. Cocaine addiction is a major problem for which there is no effective therapy. Because addiction is a chronic relapsing illness, characterized by cycles of drug use and abstinence, vaccination against cocaine could be an effective therapeutic. The challenge in developing an anti- cocaine vaccine is that cocaine is a small molecule, invisible to the immune system. Attempts to link cocaine as a hapten to a protein carrier has had limited success, likely because the protein carrier has not been sufficiently immunogenic to evoke high affinity, high titer antibodies sufficient to block cocaine from reaching its receptors in the brain. We have developed a novel strategy leveraging the knowledge that adenovirus (Ad) capsid proteins are highly immunogenic in humans. We hypothesized that linking a cocaine analog to Ad capsid proteins would elicit high-affinity, high-titer antibodies against cocaine, sufficient to sequester systemically administered drug from access to the brain, with consequent reduction in cocaine-induced behavior. We strategized that we could avoid any risk of the infectious virus by disrupting the Ad, with the concept that a vaccine comprised of the cocaine analog coupled to disrupted capsid proteins would retain the immunologic adjuvant properties of intact Ad. Based on these concepts, we developed dAd5GNE, a disrupted E1?E3? serotype 5 Ad with GNE, a stable cocaine analog, covalently linked to the Ad capsid. In mice, rats and nonhuman primates, dAd5GNE evoked persistent, high titer, high affinity IgG anti-cocaine antibodies. dAd5GNE vaccination was highly effective in: abrogating cocaine-induced hyperactivity in mice; limiting both hyperactivity and cocaine self-administration behavior in rats; and blocking cocaine access to its cognate CNS receptors and suppressing cocaine self-administration in nonhuman primates. With NIDA grant U01 DA033835, we developed methods to manufacture dAd5GNE vaccine in our GMP facility, produced clinical-grade dAd5GNE for a clinical study, executed IND-enabling preclinical efficacy and safety testing of the dAd5GNE product, submitted an IND package, gained approval from the FDA and other regulatory groups to initiate a phase I clinical trial, and carried out an initial clinical trial of the low dose cohort (100 ?g, 6 monthly doses) in cocaine addicts. The data from this cohort demonstrated that at this low dose, the dAd5GNE vaccine is safe and elicits persistent serum cocaine-specific antibodies in the range approaching that which should be efficacious. The focus of the present proposal is to complete the FDA and IRB approved clinical trial with 2 higher doses (cohort 2: 316 g/dose and cohort 3: 1,000 g/dose; each for 6 monthly doses).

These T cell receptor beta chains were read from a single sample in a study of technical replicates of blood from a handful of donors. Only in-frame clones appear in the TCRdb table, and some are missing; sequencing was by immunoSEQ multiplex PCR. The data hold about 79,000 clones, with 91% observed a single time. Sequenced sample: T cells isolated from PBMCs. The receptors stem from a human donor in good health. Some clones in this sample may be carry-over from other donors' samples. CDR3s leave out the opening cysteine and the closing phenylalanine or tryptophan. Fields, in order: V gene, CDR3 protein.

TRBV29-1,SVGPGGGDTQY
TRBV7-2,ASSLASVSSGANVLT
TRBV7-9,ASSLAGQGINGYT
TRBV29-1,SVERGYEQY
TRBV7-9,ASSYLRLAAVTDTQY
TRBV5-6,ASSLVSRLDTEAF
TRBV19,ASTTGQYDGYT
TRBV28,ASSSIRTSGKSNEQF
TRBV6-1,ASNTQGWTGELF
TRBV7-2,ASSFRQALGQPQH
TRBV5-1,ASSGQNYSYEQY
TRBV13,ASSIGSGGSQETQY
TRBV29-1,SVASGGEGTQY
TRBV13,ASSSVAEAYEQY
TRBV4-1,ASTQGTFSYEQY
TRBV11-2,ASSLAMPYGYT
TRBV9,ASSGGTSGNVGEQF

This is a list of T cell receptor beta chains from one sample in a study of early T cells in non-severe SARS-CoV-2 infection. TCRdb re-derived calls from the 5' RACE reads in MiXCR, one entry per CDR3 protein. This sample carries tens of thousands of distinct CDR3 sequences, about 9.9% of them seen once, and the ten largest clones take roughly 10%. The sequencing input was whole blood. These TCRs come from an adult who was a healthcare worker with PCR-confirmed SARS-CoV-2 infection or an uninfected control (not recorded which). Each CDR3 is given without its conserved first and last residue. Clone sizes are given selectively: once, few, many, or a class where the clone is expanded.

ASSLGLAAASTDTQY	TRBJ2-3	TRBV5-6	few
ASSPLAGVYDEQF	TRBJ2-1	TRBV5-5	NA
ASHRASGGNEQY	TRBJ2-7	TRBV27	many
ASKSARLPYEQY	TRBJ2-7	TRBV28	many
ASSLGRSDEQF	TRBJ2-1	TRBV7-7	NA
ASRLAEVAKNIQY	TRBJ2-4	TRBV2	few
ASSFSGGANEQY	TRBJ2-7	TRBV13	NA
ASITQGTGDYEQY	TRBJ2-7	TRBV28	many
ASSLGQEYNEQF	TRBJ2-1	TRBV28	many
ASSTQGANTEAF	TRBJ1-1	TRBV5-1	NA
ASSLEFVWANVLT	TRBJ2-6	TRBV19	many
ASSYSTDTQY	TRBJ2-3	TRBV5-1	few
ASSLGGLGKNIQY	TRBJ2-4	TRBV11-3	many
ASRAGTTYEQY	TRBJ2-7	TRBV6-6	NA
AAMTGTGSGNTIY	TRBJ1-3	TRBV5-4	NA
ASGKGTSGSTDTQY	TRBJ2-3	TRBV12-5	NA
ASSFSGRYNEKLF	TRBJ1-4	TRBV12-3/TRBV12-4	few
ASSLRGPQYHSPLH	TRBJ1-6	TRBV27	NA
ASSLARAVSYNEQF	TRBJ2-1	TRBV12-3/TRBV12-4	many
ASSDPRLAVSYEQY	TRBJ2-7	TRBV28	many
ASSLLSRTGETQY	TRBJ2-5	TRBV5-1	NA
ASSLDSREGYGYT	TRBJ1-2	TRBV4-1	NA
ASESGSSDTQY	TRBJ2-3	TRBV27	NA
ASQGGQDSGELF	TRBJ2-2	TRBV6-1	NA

Specific aim. Initiate and complete cohorts 2 and 3 of the clinical trial to assess the safety and preliminary measure of efficacy of the dAd5GNE vaccine in cocaine addicts.
. We developed an anti-cocaine vaccine dAd5GNE, a highly immunogenic disrupted serotype 5 human adenovirus to which a cocaine analog is coupled. Studies in mice, rats and nonhuman primates demonstrated dAd5GNE is highly effective in evoking anti-cocaine antibodies that prevent cocaine from reaching the brain and with NIDA grant U01 DA033835, we carried out a clinical trial in cocaine addicts (cohort 1, 100 ?g, 6 monthly doses), demonstrating that at this low dose, the vaccine is safe and evokes serum anti-cocaine specific antibodies. The goal of the present proposal is to extend the clinical study to cohorts 2 and 3, with increasing doses (316 or 1000 ?g, 6 monthly doses) to evaluate safety and preliminary assessment of efficacy at these higher doses.